• “They Married What They Wanted to Be? Rebbetzins and their Unconventional Paths to Power,” in Gender and Religious Leadership: Women Rabbis, Pastors, and Ministers, ed. Hartmut Bomhoff, Denise Eger, Kathy Ehrensperger, and Walter Homolka (New York: Lexington Books, 2019).
  • “What Has Made the Jewish American Family Jewish? American? A Family?” in The New Jewish Family, ed. Len Sharzer and Burton Visotzky (New York: Louis Finkelstein Institute and JTS Press, 2018).
  • “From Kremenets to New York: My Personal Journey as a Historian,” in Conversations with Colleagues; On Becoming an American Jewish Historian, ed. Jeffrey S. Gurock (Boston: Academic Studies Press, 2018).
  • “‘No Child’s Play’: Educating Jewish Women Jewishly,” in Sisterhood: A Centennial History of Women of Reform Judaism, ed. Carole B. Balin, Dana Herman, Jonathan D. Sarna, and Gary P. Zola. Cincinnati: Hebrew Union College Press, 2013.
  • “Henrietta Szold: The Making of an Icon,” in New Essays in American Jewish History: Commemorating the Sixtieth Anniversary of the Founding of the American Jewish Archives, ed. Pamela S. Nadell, Jonathan D. Sarna, and Lance J. Sussman, 455–66. Cincinnati: American Jewish Archives, 2010. 
  • “Rebecca Aronson Brickner (1894–1988), Benderly Boy?” in The Women Who Reconstructed American Jewish Education 1910–1965, edited by Carol K. Ingall, 63–74. Waltham: Brandeis University Press, 2010.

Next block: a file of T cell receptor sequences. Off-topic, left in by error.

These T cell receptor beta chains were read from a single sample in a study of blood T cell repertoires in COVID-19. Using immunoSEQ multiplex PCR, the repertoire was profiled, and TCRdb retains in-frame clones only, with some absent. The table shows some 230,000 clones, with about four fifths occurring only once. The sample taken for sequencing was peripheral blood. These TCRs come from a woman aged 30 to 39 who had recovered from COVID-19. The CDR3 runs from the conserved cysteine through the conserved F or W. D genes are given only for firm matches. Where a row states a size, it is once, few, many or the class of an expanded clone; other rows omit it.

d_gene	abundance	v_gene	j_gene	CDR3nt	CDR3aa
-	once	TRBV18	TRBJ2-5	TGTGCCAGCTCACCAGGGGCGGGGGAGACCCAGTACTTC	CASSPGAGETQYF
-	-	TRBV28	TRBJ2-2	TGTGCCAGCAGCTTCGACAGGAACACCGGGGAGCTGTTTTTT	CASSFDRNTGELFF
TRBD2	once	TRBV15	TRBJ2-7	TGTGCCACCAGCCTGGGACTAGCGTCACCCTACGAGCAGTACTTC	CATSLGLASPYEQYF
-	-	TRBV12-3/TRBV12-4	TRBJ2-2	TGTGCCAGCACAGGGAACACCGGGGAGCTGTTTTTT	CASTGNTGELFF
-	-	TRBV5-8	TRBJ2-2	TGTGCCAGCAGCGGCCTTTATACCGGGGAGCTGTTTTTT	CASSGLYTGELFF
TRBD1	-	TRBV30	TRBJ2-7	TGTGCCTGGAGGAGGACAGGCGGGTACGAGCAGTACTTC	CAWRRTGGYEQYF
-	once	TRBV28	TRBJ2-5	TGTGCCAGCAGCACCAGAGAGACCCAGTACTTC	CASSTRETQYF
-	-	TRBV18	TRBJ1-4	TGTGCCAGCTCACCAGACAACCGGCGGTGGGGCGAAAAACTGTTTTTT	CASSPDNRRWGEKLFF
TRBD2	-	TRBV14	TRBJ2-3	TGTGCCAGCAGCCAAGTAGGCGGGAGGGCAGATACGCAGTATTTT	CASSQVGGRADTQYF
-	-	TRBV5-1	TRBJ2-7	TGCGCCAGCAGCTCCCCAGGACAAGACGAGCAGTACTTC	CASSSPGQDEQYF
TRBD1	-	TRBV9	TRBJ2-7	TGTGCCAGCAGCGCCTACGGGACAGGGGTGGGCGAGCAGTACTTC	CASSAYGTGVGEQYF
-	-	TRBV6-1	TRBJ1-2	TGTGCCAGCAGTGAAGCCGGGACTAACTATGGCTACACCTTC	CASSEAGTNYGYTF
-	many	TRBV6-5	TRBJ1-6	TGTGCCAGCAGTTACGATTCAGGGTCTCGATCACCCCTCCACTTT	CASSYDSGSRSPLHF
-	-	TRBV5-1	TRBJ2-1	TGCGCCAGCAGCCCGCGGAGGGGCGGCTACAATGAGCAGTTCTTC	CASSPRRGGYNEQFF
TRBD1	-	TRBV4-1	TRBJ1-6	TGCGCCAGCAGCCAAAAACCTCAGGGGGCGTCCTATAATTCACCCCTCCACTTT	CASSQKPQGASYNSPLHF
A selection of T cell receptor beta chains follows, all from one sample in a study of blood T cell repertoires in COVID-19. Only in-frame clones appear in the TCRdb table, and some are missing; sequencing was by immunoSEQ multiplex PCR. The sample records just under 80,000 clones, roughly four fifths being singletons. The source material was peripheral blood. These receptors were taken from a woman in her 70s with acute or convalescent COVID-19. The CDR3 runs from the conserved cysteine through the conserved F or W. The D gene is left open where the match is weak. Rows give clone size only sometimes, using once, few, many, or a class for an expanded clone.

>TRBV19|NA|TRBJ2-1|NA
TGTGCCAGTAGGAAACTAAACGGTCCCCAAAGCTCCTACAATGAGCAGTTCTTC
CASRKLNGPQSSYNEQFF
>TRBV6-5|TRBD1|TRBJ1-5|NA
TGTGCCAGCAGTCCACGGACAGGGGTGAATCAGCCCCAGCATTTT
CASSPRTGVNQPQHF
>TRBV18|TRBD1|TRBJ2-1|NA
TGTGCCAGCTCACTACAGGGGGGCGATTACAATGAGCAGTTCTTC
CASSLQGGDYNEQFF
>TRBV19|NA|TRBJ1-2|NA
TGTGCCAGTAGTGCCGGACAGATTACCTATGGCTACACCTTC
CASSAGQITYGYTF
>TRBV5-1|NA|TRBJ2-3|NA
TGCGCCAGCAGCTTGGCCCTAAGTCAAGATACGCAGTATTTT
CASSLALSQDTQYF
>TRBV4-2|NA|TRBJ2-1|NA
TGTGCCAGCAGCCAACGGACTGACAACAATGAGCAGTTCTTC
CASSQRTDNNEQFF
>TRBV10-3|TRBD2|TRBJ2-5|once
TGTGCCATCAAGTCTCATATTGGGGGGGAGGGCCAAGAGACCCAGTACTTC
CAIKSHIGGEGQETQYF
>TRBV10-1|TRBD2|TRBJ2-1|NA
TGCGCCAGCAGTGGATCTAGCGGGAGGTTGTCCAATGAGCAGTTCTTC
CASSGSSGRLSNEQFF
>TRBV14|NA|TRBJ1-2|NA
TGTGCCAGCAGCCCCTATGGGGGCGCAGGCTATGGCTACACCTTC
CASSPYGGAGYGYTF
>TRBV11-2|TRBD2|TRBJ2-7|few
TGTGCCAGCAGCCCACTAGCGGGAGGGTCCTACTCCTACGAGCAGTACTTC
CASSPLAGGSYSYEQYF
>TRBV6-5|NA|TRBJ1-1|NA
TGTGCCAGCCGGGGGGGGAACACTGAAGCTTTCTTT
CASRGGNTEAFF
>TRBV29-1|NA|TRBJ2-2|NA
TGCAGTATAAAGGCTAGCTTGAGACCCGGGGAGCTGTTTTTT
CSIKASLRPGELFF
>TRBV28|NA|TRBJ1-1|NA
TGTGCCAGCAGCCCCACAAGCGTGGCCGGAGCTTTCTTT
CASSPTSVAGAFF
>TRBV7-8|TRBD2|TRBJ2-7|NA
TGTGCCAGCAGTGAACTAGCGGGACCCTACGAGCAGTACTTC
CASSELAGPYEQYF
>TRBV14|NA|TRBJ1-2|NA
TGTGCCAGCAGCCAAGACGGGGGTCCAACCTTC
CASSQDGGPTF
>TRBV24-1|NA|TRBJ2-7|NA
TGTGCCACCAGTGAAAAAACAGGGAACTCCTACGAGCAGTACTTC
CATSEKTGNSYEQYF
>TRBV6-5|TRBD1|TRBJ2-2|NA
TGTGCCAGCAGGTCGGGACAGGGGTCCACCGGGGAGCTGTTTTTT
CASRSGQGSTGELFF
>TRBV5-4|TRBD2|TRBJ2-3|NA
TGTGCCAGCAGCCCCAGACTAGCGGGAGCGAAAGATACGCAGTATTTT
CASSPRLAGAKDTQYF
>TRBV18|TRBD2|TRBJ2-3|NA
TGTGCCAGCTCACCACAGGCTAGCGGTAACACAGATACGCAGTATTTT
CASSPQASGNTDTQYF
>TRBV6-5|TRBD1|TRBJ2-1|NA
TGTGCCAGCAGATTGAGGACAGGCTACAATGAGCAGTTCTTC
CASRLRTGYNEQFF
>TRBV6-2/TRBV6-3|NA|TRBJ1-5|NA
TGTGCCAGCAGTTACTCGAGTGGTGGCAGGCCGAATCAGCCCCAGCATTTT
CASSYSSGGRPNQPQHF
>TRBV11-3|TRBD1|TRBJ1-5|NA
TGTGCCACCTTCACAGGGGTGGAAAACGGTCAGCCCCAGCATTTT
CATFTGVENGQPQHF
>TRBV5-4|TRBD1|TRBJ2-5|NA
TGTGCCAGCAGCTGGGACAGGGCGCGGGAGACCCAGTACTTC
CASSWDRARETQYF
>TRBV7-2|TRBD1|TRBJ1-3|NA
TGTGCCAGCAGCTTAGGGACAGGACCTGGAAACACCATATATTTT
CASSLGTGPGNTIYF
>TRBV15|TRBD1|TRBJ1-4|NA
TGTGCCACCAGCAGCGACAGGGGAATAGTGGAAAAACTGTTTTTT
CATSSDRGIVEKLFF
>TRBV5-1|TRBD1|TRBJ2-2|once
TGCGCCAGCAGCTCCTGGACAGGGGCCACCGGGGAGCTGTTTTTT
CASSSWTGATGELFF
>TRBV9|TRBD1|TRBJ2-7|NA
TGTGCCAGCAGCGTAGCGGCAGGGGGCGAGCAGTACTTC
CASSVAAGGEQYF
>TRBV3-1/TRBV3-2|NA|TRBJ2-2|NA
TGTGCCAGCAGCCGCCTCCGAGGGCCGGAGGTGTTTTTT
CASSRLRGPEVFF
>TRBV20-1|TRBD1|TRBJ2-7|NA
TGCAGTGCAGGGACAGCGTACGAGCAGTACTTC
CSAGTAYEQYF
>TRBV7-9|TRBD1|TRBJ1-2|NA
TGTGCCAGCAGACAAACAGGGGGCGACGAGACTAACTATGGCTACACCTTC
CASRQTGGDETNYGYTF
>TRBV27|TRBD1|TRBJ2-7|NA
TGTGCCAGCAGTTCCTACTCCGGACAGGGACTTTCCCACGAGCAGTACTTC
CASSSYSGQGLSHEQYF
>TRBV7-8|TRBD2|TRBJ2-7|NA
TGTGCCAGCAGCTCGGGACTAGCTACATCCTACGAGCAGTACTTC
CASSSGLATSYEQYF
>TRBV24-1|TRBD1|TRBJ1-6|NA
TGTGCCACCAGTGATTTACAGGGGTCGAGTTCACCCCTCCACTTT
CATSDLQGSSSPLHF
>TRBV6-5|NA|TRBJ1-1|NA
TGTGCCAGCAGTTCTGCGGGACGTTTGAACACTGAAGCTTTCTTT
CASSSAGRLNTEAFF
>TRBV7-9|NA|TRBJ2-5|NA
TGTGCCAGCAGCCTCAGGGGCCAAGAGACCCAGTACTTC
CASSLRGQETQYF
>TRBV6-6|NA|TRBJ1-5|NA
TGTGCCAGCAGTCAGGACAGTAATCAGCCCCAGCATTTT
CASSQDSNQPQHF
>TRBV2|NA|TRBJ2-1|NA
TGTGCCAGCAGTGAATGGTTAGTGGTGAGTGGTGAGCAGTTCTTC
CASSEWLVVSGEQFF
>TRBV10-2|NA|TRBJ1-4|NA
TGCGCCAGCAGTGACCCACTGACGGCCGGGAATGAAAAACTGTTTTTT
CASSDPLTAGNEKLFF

• “The Three Pillars of Ramah: Then and Now,” in Ramah at 60: Impact and Innovation, 93–104. New York: National Ramah Commission, 2010. 
  • “The Loneliness of the Long-Distance Hebraist: The Life and Dreams of Aron Shimon Shpall,” in “From Rebbetzin to Rabbi: The Journal of Paula Ackerman,” American Jewish Archives 59 (2007): 99–206. 


  • Fake News and the Rise of Antisemitism
  • “Everyone Shall Sit in Safety Under His Own Vine and Fig Tree”? Jews and American Politics
  • American Jewry and Israel—An Ever-Shifting Relationship
  • Goodbye, Columbus, Hello Christopher: The Evolution of American Jewry
  • Merchants, Mah-jongg, and Menorahs: The History of Jews on Long Island
  • We’ve Come a Long Way, Baby: Feminism and American Judaism
  • Beyond Fiddler: How Jews Became Part of Mainstream America
  • Havdalah at the Lake: Jewish Camping and the Cultivation of American Jewish Identity
  • Baskin-Robbins Has 31 Flavors—How About American Judaism? 
  • From Hank Greenberg to Heeb: The Evolution of American Jewish Culture 
  • From Jewess Jeans to Juicy JAPs: Clothing and Jewish Stereotypes
  • From the Pews to the Pew Study: How Our Past Can/Can’t Inform Our Future as American Jews
  • They Married What They Wanted to Be: Rebbetzins in American Jewish Life 


Dr. Schwartz focuses her research, writing, and teaching on American Jewish life, history, and culture, as well as Jewish gender studies. She is the author of numerous articles on modern Judaism and Jewish life, including groundbreaking research into the founding of the Camp Ramah movement.